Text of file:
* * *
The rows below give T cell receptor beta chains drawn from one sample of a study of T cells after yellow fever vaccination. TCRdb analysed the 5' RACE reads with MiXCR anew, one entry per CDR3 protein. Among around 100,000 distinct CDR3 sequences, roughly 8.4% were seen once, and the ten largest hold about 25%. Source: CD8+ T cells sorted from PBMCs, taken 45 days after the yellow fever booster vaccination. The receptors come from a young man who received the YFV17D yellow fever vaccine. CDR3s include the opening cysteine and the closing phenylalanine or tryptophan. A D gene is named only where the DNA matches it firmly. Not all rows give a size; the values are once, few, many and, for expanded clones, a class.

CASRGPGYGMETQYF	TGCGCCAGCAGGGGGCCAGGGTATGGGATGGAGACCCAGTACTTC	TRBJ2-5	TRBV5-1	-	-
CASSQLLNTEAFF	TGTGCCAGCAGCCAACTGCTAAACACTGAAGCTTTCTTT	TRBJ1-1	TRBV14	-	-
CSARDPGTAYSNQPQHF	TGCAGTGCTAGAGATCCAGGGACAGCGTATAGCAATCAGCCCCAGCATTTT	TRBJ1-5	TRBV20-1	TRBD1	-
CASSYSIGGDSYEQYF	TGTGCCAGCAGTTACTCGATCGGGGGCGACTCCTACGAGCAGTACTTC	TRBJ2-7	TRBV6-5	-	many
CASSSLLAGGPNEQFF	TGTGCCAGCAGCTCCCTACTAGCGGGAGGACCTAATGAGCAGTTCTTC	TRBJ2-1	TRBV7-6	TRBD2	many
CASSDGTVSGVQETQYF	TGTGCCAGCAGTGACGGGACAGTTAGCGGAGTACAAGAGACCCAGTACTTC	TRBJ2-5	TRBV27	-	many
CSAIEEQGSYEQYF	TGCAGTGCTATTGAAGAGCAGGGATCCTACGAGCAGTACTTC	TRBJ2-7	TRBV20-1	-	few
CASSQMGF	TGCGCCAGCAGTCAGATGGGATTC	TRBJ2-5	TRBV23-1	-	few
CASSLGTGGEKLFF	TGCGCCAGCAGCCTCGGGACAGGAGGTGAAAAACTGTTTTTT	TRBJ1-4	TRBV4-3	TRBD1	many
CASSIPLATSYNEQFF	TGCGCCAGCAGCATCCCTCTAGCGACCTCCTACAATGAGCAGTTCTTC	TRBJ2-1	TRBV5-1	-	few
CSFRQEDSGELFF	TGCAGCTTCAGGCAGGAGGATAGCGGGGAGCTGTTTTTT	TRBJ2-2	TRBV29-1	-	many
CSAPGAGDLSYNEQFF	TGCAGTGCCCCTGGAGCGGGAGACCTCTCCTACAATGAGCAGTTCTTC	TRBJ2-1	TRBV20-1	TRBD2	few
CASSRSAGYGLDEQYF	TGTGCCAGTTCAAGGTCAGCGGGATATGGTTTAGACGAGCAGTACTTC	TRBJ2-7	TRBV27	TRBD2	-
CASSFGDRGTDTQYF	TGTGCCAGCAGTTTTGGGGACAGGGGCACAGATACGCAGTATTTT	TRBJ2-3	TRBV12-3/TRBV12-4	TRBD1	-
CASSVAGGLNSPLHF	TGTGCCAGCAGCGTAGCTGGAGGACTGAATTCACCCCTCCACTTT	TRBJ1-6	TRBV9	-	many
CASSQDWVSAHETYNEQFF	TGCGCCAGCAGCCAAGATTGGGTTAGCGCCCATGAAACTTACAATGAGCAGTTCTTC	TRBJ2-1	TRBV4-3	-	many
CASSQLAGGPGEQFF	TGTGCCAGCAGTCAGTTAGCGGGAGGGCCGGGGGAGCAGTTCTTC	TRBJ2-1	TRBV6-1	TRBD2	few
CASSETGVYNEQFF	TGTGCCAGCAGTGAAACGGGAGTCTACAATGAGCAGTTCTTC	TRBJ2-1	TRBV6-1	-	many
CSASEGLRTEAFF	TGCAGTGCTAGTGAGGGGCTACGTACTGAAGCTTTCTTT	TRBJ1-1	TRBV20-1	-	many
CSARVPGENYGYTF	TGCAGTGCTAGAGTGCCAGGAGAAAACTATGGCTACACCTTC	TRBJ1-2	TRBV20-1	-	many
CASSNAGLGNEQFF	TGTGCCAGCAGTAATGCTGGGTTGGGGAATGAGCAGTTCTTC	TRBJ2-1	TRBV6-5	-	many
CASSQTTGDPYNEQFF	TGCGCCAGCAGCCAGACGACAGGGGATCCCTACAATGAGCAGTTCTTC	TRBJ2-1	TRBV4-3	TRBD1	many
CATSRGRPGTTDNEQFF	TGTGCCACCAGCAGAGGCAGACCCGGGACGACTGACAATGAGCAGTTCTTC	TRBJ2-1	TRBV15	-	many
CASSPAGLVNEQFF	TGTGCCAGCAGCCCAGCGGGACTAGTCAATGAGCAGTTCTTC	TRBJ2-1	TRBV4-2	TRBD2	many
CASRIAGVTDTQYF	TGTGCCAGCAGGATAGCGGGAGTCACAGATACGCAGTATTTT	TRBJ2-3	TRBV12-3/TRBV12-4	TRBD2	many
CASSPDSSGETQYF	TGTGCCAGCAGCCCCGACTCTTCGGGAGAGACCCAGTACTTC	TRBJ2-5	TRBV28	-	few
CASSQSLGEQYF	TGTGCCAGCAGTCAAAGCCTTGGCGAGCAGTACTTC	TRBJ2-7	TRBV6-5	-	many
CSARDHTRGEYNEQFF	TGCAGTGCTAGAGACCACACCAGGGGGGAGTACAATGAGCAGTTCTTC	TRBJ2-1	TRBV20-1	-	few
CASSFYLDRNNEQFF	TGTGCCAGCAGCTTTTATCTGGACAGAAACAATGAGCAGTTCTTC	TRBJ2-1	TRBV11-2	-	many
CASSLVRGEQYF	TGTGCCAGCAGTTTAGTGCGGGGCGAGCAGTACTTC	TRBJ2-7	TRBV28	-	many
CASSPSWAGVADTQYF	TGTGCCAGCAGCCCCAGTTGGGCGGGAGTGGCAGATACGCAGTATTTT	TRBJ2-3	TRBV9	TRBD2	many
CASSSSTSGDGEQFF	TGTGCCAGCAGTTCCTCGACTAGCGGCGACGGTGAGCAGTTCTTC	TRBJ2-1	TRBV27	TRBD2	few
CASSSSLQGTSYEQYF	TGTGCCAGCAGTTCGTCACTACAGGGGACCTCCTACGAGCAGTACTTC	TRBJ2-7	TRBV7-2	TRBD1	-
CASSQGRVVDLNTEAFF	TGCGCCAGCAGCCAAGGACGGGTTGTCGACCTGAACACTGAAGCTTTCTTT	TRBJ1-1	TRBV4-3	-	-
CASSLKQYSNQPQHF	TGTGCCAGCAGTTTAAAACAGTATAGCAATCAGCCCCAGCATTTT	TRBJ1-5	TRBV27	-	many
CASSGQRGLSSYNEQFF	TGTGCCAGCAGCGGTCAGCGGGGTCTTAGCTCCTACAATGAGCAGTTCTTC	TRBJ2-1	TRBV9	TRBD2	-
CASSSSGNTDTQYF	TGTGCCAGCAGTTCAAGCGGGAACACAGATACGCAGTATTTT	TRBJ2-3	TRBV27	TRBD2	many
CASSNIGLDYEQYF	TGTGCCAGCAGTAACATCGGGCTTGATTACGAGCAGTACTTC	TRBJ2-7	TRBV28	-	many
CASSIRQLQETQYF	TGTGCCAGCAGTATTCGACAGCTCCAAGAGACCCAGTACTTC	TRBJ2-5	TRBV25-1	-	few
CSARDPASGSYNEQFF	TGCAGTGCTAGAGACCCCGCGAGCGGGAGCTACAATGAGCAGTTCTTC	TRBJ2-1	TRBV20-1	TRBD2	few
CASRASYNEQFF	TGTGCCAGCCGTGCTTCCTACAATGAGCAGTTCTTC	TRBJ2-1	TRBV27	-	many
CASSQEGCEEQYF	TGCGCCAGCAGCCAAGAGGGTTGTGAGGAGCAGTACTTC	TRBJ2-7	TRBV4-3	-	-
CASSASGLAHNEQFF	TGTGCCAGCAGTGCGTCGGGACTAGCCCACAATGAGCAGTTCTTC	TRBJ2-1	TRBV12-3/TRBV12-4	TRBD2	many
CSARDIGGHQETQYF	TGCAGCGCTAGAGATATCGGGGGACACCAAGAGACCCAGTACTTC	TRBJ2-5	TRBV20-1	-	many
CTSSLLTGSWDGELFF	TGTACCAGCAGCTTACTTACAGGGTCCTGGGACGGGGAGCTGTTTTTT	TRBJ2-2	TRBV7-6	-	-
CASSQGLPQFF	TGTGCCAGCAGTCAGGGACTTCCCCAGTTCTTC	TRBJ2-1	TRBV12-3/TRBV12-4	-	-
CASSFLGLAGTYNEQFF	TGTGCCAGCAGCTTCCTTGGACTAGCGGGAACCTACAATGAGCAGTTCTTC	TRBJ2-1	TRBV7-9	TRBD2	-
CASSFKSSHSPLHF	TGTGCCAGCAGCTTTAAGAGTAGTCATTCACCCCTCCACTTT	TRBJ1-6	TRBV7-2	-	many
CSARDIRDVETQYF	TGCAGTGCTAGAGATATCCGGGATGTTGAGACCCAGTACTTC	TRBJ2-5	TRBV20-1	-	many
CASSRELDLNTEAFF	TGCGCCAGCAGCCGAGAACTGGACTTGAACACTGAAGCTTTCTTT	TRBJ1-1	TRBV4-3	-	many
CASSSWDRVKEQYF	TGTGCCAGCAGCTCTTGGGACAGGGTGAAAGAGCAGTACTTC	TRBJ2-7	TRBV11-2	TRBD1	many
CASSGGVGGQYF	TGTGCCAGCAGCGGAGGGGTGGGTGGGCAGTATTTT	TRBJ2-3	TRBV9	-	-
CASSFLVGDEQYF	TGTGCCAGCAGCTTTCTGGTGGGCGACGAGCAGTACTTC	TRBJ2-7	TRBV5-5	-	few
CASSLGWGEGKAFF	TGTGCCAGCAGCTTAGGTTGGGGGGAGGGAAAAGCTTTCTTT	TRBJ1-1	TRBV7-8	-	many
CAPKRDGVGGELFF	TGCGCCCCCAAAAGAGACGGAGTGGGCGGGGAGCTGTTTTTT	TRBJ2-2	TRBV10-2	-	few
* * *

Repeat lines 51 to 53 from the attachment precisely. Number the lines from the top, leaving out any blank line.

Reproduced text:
CASSRELDLNTEAFF	TGCGCCAGCAGCCGAGAACTGGACTTGAACACTGAAGCTTTCTTT	TRBJ1-1	TRBV4-3	-	many
CASSSWDRVKEQYF	TGTGCCAGCAGCTCTTGGGACAGGGTGAAAGAGCAGTACTTC	TRBJ2-7	TRBV11-2	TRBD1	many
CASSGGVGGQYF	TGTGCCAGCAGCGGAGGGGTGGGTGGGCAGTATTTT	TRBJ2-3	TRBV9	-	-